Tag Archives: Moteino

Automating an old sprinkler controller with Moteino

Maker upgrades his sprinkler controller by integrating it with his Monteino home automation gateway.

It seems like everyone across the U.S. is experiencing a drought these days. So when it comes to conserving water, an older sprinkler system may not be the most efficient in doing the job. Cognizant of this, Felix Rusu decided to channel his inner Maker and to upgrade his unit by integrating the outdated irrigation controller with his home automation gateway. This, of course, enabled him to define his own schedule and control it wirelessly from his smartphone, among a few other things.


“I took apart the sprinkler controller to figure out how it works. There are two boards, one hosts the 24VAC TRIACs and circuitry that powers the solenoids. The other was a controller board with user interface, LCD, buttons etc. This gets power from the first board and controls the TRIACs through a ribbon cable. A quick continuity test reveals the pins of the ribbon connector control the gates of the TRIACs, simple enough,” the Maker explains.

At the heart of it all lies a Moteino (ATmega328). To interface it with the sprinkler system, Rusu first had to create a PCB interface. This board, which he calls the IOShield, features a buck power supply that regulates the 24VAC power of the sprinkler down to 5VDC for the MCU and two 74HC595 shift registers. The output from the shift registers are connected to a pin header where the stock computer would normally have been plugged in. It should also be noted that the IOShield is daisy-chainable and features 16 channels along with 16 indicator LEDs.


“I have nine sprinkler zones, but one IOShield will support up to 16 outputs. I can use the TRIAC board and only tap into the nine zones that are active,” Rusu writes. “I can just use the first board with all the TRIACs and then replace the clunky standalone sprinkler controller board with the IOShield+Moteino combo for completely wireless control and integration to the gateway.”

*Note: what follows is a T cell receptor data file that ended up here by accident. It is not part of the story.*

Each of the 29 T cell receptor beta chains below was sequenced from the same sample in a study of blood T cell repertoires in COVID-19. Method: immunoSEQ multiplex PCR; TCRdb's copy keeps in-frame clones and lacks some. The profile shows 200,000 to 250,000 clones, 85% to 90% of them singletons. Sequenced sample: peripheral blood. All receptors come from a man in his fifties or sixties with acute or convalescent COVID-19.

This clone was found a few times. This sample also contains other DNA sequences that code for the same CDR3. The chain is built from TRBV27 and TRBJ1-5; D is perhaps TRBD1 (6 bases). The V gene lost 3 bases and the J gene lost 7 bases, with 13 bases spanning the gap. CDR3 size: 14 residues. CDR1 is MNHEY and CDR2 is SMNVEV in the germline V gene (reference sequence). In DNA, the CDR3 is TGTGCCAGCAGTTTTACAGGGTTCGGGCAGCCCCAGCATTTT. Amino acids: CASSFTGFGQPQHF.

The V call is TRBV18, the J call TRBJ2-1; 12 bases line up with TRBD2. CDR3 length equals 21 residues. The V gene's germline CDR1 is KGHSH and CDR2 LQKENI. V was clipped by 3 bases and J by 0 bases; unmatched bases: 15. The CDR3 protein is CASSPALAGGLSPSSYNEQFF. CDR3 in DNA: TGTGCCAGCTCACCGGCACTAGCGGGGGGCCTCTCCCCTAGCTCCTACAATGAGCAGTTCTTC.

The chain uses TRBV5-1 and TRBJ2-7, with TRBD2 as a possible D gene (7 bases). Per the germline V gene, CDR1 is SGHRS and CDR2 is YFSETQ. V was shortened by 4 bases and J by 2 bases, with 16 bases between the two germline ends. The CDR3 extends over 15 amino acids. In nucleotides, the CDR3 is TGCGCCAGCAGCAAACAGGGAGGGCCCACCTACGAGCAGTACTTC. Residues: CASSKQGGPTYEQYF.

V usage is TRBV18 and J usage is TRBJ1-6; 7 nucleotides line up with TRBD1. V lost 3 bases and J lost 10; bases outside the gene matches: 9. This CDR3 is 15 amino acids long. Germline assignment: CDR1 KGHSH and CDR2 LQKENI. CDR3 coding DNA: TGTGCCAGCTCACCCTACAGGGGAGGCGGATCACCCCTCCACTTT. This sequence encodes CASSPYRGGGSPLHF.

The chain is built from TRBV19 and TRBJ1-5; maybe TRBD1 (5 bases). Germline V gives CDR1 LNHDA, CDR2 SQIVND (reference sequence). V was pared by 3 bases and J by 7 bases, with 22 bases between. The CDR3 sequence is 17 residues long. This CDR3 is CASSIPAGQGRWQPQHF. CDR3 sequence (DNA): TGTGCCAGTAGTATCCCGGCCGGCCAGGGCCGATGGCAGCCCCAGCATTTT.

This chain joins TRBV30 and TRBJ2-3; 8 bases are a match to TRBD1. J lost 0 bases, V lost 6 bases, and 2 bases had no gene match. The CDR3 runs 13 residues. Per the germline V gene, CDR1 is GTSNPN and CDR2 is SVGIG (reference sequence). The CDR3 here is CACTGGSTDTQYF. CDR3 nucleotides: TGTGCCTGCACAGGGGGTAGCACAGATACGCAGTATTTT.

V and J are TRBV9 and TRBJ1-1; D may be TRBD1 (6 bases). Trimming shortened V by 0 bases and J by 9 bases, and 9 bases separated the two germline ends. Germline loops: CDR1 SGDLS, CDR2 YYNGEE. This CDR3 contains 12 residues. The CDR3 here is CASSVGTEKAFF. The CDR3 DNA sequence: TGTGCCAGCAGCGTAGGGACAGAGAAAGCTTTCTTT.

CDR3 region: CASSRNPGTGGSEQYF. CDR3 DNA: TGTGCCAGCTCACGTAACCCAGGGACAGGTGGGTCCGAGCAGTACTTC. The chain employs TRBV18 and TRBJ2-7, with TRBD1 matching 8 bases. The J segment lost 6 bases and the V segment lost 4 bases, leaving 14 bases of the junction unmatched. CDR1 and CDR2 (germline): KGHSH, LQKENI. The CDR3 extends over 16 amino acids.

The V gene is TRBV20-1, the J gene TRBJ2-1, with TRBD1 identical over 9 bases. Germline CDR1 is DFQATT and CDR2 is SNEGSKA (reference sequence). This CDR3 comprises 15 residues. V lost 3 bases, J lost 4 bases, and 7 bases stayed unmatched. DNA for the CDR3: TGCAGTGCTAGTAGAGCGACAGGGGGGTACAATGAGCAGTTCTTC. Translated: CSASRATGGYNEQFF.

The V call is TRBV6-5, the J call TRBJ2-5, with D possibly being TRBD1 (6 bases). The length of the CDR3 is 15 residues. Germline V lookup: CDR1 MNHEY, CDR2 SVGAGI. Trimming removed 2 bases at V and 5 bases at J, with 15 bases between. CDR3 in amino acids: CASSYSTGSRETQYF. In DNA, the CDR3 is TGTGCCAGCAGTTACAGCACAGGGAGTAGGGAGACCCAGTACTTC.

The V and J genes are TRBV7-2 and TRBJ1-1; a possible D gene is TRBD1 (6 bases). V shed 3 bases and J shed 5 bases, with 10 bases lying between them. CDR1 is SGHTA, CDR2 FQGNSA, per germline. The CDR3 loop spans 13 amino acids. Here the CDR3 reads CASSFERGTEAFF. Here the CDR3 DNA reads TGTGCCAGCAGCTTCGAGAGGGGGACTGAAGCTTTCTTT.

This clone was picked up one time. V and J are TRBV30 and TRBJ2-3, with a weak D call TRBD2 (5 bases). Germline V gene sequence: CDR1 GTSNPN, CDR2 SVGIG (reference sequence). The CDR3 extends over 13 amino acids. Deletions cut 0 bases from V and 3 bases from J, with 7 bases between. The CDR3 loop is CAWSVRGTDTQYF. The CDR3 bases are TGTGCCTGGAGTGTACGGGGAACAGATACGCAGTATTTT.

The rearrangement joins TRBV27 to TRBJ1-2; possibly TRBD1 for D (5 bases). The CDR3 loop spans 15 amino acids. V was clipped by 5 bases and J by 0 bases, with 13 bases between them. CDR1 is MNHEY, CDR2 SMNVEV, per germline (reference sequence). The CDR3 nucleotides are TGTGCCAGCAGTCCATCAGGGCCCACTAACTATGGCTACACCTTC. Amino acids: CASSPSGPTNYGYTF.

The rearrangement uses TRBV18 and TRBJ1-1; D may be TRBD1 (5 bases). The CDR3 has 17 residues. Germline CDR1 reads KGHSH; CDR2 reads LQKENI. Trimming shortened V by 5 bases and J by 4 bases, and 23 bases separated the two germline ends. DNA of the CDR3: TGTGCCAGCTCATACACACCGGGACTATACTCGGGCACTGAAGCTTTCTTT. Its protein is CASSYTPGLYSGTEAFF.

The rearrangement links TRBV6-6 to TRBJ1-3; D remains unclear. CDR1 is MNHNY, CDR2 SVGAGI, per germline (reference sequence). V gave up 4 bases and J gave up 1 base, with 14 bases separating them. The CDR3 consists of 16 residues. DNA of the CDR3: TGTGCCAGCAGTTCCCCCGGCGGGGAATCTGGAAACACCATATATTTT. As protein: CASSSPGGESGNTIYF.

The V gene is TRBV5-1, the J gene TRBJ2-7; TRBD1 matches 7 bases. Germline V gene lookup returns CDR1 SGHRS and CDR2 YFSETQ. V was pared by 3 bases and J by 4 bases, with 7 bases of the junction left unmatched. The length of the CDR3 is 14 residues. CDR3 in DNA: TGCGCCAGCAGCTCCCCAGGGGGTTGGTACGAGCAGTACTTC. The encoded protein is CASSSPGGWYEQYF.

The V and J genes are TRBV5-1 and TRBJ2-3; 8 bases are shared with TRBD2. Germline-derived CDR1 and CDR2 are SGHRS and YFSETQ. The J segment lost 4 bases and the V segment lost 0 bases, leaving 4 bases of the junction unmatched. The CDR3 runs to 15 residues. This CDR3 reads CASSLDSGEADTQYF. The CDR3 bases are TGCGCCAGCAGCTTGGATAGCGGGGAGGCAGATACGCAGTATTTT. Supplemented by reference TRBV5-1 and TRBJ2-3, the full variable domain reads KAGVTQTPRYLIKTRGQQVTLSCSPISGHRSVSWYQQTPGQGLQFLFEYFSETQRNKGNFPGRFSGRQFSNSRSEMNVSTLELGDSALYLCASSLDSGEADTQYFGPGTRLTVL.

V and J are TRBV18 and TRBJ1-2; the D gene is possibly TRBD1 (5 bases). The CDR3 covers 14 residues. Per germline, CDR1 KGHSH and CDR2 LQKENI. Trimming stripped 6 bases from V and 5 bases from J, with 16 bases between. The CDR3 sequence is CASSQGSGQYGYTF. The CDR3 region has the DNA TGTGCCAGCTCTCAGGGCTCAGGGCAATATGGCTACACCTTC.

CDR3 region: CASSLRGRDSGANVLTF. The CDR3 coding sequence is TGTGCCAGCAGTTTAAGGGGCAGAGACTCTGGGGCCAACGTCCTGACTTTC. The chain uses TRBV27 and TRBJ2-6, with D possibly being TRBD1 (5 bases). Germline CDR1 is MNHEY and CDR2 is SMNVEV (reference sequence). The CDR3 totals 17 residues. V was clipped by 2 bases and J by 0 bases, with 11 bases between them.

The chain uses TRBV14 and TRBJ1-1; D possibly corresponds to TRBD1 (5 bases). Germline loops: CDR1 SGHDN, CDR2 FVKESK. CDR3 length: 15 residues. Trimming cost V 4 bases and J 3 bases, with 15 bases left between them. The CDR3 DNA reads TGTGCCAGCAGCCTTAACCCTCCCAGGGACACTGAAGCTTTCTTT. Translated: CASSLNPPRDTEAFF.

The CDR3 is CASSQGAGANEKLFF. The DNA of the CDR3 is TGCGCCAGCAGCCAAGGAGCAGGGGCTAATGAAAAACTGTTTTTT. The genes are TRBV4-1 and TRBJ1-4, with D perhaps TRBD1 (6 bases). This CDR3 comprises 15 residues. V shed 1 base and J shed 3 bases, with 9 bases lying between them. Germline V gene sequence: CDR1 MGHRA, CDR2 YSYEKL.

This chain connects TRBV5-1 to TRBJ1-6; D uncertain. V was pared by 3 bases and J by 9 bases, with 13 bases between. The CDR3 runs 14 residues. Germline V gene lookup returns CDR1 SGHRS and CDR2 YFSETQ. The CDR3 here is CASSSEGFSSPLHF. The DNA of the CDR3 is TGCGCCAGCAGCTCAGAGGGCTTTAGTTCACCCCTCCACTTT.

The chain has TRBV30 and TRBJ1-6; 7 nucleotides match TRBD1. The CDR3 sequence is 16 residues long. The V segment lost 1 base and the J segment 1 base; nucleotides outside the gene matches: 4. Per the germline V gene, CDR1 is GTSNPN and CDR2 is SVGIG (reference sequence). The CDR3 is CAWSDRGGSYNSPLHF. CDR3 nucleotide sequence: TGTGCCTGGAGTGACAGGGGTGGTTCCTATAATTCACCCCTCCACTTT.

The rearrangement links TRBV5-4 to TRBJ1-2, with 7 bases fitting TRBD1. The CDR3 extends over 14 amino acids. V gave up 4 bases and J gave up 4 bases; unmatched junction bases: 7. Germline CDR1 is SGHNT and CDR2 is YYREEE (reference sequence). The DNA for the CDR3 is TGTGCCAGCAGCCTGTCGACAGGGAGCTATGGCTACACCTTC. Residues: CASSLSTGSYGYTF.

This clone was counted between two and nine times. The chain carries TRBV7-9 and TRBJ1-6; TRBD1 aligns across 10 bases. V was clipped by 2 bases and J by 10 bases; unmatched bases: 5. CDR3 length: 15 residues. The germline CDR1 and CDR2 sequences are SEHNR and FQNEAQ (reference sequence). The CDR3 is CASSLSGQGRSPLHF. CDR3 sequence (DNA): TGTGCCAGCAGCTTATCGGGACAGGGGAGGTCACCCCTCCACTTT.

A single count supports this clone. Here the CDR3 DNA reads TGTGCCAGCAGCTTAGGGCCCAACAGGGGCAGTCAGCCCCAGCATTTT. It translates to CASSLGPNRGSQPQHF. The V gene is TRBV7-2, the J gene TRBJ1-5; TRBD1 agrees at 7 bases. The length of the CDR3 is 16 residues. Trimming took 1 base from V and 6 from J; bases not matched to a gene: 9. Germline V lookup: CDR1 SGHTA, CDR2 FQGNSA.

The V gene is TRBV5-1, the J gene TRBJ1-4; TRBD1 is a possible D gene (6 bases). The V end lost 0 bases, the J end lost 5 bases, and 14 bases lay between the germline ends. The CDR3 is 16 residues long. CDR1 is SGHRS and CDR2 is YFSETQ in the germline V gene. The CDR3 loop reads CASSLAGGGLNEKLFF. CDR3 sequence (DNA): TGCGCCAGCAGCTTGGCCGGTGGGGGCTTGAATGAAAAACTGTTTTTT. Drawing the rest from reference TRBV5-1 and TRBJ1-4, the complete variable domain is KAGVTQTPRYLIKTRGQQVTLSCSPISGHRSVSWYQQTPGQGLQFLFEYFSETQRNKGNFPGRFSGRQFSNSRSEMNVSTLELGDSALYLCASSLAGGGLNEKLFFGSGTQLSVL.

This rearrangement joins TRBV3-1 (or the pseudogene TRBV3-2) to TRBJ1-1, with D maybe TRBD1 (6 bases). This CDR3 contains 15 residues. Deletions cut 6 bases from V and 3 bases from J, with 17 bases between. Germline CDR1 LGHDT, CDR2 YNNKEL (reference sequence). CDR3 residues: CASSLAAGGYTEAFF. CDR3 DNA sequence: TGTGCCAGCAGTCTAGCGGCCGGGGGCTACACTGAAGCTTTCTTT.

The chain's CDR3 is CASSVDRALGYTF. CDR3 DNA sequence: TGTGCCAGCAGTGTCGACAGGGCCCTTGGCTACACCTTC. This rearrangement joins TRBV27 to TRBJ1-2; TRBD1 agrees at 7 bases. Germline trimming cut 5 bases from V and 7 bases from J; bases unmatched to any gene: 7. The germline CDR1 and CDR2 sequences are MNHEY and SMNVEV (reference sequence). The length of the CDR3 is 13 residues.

With some programming and an accompanying mobile app, the new board is able to take over the sprinkler’s TRIACs, enabling him to turn on and off the zones with a touch of a finger. Intrigued? You can read all about the Maker’s project here, or listen to his detailed overview below.

[h/t Hackaday]

Hacking a wireless weather display with an ATmega328P

Maker integrates his weather system into a Raspberry Pi-controlled sensor network.

The transmitter on embedded software designer Yveaux’s wireless weather station broke a couple of years ago, which left its indoor display out of commission. Not long after, the Dutchman received a new Alecto DKW-2012 system for his birthday. But it turns out that both weather stations lacked the ability to log data over an extended period of time. Channelling his inner DIY spirit, he decided to reverse engineer the transmitter’s protocol and build a sensor network system of his own.


The network is controlled by a Raspberry Pi, which collates the weather-related sensor data and stores it on his home server. The designer also hacked the broken weather station, including its pressure, humidity and temperature sensors, and proceeded to mount it alongside the DKW-2012. Admittedly, the setup looked “a bit silly” but functioned just fine.